I will say the one thing that has helped me, especially in recent weeks, is trying to be very mindful of what I’m doing. Like, being present at work mentally, and then being fully present mentally when I’m doing other things. The multi-tasking kills me, because I never feel like I’m really doing anything right, and my perfectionist, moderately OCD self starts freaking out about that. So if I just focus on one thing at the time, I can get it done faster, and closer to the perfection to which I constantly strive.

          It’s just the overall application of that I need to work on.

    2. Jamie

      These are the stages where it’s important to take your time off and not save it to cash it back in.

      The money may be important, but if you need the time that is more important. You don’t need to go on vacation, for some of us that’s more stressful than work) but some long weekends at home can help recharge.

      This is wisdom I came to rather late, this year in fact, and as much as I pooh-poohed the idea for years I was wrong – taking a break really does matter.

      And Alison is right – there is nothing wrong with work being left at work – unless that’s not compatible with your position in which case there are choices to be made. I could not have been successful at my current job when my kids were smaller and my home obligations more pressing. But you can in the vast majority of jobs.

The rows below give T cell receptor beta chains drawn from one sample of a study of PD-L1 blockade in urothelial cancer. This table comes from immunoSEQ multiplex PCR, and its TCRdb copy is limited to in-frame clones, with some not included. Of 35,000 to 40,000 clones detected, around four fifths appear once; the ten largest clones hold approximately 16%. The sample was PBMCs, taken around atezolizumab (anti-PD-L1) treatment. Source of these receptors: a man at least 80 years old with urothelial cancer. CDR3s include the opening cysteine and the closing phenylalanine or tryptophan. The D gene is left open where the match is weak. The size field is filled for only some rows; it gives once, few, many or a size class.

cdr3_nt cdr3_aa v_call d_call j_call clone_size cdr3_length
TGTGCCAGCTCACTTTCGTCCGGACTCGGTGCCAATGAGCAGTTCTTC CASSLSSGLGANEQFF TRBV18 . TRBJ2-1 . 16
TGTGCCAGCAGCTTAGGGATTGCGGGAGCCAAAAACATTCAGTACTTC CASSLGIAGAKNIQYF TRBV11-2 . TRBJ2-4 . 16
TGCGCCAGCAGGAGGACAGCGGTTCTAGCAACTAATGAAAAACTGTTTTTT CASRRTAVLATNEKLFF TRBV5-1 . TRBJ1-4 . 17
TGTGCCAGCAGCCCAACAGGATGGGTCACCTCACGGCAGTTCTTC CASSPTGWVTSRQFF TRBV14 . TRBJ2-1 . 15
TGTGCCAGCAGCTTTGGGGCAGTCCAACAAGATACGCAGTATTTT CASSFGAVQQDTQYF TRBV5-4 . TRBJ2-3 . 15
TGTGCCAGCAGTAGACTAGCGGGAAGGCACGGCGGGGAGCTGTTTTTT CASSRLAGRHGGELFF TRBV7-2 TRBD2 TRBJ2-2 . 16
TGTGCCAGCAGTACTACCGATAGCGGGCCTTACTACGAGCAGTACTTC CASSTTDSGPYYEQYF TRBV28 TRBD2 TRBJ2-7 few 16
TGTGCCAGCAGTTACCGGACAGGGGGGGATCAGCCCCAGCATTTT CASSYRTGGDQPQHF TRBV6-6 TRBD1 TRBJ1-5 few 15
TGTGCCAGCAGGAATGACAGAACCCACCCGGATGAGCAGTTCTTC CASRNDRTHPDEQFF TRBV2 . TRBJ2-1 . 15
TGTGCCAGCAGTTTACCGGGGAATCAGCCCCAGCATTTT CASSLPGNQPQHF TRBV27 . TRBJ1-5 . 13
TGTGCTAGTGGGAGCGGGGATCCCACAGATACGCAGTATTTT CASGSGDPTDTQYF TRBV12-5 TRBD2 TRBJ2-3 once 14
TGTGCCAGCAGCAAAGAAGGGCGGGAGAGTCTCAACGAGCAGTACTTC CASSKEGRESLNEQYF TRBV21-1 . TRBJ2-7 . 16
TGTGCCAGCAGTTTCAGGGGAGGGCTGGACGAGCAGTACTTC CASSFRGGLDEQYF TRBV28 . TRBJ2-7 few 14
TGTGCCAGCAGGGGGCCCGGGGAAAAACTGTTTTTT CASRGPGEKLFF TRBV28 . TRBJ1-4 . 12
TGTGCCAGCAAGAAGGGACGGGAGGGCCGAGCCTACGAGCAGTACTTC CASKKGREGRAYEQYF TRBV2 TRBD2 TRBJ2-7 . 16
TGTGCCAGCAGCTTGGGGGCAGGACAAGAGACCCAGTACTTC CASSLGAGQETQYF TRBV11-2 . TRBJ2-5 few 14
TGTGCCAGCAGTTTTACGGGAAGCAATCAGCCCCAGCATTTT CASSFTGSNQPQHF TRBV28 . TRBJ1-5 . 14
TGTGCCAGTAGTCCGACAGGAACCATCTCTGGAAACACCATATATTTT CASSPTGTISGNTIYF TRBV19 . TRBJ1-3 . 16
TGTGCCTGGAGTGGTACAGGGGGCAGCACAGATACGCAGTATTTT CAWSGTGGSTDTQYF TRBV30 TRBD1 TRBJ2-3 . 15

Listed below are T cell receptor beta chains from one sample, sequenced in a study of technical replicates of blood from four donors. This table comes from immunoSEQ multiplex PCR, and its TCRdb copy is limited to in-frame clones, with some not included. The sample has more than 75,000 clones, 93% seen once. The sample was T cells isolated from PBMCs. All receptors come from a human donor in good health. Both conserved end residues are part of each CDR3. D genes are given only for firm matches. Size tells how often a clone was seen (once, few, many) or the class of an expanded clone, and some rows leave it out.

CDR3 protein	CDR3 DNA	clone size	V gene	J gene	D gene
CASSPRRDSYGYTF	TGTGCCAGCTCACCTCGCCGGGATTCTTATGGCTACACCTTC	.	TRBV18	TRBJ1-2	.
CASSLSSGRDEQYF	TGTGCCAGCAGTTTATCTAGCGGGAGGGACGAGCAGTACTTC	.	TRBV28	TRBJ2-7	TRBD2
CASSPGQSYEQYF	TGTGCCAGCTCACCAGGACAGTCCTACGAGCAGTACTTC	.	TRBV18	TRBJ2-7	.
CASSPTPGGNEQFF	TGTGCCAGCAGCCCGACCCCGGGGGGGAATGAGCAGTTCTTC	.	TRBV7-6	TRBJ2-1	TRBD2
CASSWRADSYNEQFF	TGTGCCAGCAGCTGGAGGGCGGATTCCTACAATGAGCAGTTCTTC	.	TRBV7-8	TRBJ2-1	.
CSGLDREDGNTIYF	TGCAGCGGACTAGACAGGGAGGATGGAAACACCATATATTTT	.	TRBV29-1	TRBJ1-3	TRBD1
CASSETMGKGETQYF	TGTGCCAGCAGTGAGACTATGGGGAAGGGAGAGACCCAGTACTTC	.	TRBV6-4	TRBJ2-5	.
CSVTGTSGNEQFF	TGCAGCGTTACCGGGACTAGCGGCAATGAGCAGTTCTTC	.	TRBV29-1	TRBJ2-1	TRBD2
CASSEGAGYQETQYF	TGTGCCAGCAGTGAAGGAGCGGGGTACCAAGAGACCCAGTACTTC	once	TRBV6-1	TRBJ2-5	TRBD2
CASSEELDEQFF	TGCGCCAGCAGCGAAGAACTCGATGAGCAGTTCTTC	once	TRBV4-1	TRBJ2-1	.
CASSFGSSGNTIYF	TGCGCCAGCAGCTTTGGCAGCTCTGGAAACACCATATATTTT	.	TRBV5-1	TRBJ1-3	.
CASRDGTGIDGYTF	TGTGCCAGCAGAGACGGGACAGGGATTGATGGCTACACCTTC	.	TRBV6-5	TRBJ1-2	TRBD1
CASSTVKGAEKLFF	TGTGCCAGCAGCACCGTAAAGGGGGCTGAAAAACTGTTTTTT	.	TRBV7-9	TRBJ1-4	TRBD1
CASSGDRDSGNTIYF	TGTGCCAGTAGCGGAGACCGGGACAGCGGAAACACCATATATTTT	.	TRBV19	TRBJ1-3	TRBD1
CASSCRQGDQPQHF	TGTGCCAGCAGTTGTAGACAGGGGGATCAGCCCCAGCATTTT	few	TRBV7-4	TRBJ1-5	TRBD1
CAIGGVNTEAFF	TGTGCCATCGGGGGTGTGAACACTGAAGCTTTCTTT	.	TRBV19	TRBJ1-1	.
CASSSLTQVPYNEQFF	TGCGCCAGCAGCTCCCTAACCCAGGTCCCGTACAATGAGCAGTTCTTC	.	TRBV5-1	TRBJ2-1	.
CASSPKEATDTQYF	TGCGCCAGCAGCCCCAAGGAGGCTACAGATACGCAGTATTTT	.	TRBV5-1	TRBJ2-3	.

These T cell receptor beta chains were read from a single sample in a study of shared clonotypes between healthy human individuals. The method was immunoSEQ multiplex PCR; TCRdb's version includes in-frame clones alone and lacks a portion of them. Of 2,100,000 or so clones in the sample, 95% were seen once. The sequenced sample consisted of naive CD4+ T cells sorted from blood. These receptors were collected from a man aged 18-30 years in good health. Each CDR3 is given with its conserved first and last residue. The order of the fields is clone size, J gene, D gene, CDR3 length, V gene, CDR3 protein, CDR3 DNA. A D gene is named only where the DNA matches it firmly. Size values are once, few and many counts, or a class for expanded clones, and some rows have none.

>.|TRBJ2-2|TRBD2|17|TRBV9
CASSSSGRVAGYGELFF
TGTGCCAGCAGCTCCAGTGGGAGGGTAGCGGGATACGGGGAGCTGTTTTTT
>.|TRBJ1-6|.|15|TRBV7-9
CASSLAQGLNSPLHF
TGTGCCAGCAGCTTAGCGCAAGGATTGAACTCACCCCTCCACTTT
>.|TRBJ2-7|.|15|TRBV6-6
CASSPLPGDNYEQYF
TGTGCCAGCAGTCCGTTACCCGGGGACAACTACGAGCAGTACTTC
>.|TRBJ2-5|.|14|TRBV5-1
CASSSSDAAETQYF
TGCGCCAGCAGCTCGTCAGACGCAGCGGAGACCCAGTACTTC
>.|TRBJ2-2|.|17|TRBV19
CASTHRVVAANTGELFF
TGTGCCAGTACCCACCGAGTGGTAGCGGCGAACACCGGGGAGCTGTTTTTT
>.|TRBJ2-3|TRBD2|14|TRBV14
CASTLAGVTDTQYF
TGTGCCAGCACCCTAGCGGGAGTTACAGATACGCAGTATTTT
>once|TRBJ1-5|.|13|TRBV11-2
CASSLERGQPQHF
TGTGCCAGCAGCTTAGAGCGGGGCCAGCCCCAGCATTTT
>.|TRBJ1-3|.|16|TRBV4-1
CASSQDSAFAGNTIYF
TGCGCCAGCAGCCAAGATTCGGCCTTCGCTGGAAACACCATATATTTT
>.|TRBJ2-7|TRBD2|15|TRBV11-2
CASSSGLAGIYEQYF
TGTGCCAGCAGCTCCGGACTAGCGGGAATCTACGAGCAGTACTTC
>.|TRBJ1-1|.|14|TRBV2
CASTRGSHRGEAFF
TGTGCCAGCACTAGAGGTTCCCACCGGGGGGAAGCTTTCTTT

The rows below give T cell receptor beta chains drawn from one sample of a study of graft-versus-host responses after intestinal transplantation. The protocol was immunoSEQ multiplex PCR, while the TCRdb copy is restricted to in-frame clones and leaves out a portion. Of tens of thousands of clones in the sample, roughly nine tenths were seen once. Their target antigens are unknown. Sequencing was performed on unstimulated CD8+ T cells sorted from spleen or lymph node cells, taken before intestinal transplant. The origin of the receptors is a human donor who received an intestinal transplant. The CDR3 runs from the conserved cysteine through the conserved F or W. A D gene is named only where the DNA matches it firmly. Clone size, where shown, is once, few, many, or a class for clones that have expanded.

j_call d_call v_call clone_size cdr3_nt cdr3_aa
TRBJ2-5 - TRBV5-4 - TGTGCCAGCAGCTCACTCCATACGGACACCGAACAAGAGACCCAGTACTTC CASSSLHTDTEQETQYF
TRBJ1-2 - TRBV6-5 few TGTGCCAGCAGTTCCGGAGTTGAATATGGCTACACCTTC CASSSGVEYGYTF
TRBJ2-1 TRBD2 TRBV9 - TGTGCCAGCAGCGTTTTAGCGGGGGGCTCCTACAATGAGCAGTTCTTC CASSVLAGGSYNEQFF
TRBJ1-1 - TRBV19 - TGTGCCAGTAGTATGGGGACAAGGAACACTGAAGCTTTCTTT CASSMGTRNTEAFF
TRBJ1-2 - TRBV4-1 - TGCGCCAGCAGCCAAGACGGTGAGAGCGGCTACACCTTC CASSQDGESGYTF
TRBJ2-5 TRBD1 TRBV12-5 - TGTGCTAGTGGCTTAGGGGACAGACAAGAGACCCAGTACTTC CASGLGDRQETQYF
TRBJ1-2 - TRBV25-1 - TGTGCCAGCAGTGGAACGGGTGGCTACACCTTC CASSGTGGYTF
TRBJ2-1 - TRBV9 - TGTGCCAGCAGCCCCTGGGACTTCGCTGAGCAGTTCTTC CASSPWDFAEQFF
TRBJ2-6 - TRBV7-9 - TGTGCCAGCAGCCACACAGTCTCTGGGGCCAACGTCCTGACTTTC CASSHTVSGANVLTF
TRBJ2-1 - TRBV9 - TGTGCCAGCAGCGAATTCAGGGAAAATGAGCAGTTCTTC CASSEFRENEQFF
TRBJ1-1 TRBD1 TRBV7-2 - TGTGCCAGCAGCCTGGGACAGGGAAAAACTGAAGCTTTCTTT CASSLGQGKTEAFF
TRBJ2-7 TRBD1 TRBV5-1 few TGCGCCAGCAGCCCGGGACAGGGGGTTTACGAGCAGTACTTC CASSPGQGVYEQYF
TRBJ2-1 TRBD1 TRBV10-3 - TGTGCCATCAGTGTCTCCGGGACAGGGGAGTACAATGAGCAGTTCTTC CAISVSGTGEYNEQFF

The other thing I would suggest is simplifying your life. Is your calendar filled with obligations which aren’t adding anything to your life at this point? Parents will always have non-negotiable kiddo obligations – but go through your calendar and see if there is anything that is taking up your time which is only causing you stress…clear it out.

      Same for your home. I’m a big fan of decluttering as I consider a clean and organized home a gift to my family and myself…and I don’t have the time to wade through oceans of crap. I cut my housework in less than half with results x100 once I streamlined the stuff. If you don’t use it and don’t love it get rid of it. If you can’t bear to toss it, put it neatly in a box (I love those plastic Rubbermaid bins) and store it. If a year goes by and you haven’t missed it or thought about it – toss it.

      When you’re overwhelmed it’s good to look at all the aspects of your life, including work, and see what is necessary and what is clutter. The less clutter, both physical and mental, the more manageable things will seem.

      1. fposte

        “When you’re overwhelmed it’s good to look at all the aspects of your life, including work, and see what is necessary and what is clutter. The less clutter, both physical and mental, the more manageable things will seem.”

        Granted, I’m a reforming hoarder, but it’s still amazing to me how many things I have and do “just because,” and that I realize I could let go of once I remember to ask myself about the possibility.

        1. Job seeker